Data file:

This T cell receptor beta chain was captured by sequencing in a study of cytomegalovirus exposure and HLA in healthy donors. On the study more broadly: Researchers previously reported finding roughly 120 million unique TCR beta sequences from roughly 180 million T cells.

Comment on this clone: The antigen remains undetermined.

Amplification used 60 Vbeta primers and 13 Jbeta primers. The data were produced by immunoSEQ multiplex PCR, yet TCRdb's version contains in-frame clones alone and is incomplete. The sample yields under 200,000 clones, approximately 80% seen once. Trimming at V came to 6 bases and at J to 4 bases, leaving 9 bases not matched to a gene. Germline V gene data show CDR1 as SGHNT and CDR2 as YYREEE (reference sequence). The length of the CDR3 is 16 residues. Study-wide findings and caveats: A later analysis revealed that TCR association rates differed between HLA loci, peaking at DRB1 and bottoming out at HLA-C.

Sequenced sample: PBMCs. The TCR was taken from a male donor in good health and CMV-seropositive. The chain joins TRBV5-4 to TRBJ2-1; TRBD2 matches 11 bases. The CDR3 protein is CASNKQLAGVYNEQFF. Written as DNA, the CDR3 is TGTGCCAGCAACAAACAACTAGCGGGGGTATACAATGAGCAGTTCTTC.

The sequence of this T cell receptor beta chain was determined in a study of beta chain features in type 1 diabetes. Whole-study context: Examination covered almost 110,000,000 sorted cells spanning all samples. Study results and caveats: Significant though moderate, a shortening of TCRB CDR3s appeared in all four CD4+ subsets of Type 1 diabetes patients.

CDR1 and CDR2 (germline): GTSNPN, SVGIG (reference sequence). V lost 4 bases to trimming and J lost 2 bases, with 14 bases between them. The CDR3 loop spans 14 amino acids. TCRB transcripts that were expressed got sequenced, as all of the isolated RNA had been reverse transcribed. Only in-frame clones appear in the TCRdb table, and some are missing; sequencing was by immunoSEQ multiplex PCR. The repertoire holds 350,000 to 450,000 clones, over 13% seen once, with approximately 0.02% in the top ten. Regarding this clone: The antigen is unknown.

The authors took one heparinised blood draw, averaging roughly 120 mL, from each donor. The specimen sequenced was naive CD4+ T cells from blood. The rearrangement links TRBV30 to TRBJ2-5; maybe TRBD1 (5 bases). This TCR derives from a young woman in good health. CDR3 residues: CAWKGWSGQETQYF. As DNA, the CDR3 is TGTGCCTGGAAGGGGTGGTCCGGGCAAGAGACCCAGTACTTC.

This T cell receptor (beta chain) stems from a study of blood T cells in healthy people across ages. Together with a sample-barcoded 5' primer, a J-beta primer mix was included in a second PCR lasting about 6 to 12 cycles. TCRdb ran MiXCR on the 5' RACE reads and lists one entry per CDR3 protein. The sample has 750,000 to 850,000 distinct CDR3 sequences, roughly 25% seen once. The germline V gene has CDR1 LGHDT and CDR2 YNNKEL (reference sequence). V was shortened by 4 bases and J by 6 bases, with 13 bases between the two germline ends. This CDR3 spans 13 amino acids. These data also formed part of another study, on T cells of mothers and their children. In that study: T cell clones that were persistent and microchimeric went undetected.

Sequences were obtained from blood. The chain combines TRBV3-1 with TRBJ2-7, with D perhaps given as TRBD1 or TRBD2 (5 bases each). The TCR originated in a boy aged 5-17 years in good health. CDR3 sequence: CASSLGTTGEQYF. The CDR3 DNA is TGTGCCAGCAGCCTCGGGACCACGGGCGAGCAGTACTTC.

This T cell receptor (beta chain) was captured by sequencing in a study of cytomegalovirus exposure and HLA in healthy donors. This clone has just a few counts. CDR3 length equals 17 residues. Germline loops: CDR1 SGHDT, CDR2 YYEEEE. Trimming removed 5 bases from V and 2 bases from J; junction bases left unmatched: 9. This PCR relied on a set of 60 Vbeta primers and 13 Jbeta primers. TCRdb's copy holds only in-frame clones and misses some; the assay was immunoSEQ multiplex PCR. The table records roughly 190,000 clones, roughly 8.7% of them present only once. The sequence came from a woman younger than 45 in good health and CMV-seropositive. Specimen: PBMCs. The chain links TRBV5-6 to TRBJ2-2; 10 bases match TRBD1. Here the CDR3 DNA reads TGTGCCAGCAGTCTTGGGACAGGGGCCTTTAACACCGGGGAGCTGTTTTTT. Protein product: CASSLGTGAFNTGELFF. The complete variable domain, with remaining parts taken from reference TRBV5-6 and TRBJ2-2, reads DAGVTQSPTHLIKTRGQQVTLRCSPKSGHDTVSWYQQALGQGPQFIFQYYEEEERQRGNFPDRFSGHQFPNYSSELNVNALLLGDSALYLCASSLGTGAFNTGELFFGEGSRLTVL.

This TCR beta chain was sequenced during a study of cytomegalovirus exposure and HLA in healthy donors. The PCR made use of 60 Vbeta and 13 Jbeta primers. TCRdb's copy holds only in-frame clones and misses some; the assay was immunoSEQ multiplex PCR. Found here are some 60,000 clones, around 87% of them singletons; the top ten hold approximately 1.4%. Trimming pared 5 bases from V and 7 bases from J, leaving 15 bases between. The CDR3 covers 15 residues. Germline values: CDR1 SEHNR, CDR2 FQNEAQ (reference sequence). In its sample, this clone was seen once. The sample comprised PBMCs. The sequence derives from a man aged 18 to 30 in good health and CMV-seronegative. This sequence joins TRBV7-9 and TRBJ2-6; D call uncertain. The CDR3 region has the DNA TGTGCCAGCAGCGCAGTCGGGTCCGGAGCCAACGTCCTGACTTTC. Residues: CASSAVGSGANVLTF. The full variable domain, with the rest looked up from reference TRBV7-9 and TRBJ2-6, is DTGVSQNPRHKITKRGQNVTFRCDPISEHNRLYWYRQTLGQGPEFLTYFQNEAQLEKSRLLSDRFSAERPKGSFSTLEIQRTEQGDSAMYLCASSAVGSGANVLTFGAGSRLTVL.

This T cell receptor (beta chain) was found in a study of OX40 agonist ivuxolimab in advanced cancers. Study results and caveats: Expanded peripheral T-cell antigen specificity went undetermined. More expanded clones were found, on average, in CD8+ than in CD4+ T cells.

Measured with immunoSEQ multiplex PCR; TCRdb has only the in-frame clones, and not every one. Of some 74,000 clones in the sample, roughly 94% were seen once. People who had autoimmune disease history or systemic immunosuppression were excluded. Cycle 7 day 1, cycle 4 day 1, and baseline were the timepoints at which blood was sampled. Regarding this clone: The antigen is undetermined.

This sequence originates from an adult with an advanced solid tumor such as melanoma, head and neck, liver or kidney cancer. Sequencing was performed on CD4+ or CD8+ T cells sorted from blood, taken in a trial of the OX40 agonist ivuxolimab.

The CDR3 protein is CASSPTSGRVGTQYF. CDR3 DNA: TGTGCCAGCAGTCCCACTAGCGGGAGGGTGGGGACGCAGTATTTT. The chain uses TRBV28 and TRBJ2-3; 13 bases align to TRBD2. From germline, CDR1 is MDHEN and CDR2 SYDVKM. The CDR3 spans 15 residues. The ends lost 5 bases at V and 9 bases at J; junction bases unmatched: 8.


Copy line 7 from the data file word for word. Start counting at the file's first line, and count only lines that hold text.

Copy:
The authors took one heparinised blood draw, averaging roughly 120 mL, from each donor. The specimen sequenced was naive CD4+ T cells from blood. The rearrangement links TRBV30 to TRBJ2-5; maybe TRBD1 (5 bases). This TCR derives from a young woman in good health. CDR3 residues: CAWKGWSGQETQYF. As DNA, the CDR3 is TGTGCCTGGAAGGGGTGGTCCGGGCAAGAGACCCAGTACTTC.